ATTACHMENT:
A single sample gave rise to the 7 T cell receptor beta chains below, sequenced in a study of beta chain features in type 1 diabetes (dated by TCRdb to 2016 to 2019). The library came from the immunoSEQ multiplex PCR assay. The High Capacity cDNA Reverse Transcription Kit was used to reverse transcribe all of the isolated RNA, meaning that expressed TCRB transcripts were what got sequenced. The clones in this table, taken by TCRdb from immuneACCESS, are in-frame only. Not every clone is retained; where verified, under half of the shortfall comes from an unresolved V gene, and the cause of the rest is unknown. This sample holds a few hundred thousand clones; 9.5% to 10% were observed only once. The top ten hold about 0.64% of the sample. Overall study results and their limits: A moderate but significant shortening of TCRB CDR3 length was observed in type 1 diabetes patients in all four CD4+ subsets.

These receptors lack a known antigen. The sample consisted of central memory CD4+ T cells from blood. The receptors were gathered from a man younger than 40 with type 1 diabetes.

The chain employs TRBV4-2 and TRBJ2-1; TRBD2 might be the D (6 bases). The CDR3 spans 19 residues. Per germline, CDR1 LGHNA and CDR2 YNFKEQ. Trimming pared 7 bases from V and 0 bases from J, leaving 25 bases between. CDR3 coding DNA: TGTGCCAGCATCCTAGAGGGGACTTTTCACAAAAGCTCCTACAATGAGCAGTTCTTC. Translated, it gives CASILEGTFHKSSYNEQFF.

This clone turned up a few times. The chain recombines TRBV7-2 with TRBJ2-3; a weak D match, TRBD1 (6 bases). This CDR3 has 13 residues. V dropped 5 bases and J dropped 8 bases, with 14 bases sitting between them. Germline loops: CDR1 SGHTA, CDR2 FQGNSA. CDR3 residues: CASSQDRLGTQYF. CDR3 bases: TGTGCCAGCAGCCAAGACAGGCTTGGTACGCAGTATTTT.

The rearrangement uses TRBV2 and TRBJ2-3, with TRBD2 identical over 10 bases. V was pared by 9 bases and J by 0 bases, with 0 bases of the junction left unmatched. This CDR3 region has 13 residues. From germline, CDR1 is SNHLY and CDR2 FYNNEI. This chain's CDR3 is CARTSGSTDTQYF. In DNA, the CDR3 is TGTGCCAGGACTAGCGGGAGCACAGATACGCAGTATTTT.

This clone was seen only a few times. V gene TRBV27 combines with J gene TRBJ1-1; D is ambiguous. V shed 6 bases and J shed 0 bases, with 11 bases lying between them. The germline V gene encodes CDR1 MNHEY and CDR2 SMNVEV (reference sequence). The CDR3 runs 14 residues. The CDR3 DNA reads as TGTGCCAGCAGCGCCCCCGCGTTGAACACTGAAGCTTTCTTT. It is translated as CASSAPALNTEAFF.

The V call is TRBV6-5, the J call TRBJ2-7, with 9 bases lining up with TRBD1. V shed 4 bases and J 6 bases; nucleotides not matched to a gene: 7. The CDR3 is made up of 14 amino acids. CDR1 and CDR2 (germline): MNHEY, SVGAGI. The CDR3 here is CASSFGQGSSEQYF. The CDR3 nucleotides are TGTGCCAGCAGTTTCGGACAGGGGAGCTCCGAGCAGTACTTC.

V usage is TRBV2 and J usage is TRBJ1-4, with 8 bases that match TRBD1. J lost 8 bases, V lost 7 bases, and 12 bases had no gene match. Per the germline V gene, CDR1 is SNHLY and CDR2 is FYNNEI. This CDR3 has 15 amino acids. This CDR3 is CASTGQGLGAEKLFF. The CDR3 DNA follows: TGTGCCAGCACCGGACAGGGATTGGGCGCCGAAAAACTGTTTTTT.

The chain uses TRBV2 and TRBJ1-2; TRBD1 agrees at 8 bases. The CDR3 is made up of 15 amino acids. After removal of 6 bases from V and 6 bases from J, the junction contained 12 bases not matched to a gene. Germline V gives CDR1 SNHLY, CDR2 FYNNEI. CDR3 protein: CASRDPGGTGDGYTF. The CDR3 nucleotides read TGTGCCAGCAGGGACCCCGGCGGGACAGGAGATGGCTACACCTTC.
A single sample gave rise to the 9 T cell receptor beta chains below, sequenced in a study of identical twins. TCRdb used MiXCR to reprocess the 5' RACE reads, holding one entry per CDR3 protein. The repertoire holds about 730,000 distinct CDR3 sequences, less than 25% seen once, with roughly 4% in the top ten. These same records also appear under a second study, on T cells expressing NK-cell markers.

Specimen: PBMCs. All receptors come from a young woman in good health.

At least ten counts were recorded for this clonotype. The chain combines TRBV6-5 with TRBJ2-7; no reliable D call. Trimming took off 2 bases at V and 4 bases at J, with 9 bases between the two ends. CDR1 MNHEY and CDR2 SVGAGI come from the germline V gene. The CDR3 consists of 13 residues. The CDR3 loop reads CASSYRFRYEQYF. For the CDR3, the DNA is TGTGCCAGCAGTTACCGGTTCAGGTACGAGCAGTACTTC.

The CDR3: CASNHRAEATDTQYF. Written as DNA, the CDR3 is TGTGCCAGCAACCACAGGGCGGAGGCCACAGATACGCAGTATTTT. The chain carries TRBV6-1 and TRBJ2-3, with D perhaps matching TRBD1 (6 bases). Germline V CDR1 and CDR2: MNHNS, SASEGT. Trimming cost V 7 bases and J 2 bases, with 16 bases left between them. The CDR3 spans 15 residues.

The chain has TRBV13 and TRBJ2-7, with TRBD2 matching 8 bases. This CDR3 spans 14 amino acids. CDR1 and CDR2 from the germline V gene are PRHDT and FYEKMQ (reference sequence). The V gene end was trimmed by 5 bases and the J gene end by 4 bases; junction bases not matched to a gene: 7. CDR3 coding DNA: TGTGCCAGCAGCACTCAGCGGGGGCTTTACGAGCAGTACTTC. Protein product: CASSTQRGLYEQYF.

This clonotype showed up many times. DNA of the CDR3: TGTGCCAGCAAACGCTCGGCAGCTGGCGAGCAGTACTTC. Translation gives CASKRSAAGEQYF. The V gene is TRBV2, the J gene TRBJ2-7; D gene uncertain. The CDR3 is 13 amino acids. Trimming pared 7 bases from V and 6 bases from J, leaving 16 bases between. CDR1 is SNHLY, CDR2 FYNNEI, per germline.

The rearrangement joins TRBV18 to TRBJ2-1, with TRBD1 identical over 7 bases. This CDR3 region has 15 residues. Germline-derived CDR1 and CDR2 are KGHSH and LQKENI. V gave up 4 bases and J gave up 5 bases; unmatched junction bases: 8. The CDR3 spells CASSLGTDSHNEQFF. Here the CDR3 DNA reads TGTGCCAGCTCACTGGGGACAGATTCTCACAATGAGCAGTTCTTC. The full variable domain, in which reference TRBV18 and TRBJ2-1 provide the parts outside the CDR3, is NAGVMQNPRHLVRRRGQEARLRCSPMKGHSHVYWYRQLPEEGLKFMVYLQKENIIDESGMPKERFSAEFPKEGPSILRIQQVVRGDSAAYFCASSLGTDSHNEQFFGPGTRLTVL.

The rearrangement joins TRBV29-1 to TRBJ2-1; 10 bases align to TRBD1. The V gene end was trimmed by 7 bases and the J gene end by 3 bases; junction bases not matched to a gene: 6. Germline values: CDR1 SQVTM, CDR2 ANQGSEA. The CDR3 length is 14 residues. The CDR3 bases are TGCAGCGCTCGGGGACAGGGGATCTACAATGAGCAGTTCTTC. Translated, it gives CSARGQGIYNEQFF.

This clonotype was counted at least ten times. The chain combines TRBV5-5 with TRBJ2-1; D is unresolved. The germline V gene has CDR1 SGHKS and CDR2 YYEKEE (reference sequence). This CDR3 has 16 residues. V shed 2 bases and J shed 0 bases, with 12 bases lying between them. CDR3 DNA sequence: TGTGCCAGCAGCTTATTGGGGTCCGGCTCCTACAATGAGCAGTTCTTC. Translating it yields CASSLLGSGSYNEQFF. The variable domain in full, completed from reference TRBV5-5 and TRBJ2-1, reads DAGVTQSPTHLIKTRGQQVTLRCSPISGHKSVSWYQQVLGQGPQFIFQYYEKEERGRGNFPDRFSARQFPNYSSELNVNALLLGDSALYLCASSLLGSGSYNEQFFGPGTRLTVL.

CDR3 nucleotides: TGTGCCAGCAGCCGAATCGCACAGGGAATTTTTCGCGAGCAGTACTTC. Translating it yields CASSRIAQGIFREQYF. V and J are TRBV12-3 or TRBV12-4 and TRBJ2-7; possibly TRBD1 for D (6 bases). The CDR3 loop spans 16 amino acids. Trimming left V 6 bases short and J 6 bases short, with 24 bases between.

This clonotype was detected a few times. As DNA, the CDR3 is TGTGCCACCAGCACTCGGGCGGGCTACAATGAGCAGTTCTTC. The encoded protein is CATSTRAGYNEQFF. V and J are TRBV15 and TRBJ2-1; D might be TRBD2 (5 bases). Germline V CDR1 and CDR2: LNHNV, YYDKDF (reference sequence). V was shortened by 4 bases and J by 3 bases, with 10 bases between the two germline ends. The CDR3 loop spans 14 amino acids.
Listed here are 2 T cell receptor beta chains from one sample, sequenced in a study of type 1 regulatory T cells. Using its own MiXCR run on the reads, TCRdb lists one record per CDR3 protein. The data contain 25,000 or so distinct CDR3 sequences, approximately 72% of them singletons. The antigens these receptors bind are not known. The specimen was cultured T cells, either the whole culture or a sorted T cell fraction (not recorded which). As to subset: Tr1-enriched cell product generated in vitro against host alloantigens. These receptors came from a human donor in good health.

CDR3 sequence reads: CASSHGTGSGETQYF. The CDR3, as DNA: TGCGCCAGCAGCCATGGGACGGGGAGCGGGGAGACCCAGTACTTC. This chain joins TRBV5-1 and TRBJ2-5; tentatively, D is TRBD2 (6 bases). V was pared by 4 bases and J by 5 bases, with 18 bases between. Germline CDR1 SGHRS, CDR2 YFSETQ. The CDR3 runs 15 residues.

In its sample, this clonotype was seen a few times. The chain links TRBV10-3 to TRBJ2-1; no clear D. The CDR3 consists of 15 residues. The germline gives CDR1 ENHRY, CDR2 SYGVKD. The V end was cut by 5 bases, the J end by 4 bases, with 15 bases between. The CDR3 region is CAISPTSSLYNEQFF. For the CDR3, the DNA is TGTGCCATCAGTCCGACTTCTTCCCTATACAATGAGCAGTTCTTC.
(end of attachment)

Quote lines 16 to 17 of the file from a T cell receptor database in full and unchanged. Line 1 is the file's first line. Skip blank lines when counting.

The rearrangement joins TRBV18 to TRBJ2-1, with TRBD1 identical over 7 bases. This CDR3 region has 15 residues. Germline-derived CDR1 and CDR2 are KGHSH and LQKENI. V gave up 4 bases and J gave up 5 bases; unmatched junction bases: 8. The CDR3 spells CASSLGTDSHNEQFF. Here the CDR3 DNA reads TGTGCCAGCTCACTGGGGACAGATTCTCACAATGAGCAGTTCTTC. The full variable domain, in which reference TRBV18 and TRBJ2-1 provide the parts outside the CDR3, is NAGVMQNPRHLVRRRGQEARLRCSPMKGHSHVYWYRQLPEEGLKFMVYLQKENIIDESGMPKERFSAEFPKEGPSILRIQQVVRGDSAAYFCASSLGTDSHNEQFFGPGTRLTVL.

The rearrangement joins TRBV29-1 to TRBJ2-1; 10 bases align to TRBD1. The V gene end was trimmed by 7 bases and the J gene end by 3 bases; junction bases not matched to a gene: 6. Germline values: CDR1 SQVTM, CDR2 ANQGSEA. The CDR3 length is 14 residues. The CDR3 bases are TGCAGCGCTCGGGGACAGGGGATCTACAATGAGCAGTTCTTC. Translated, it gives CSARGQGIYNEQFF.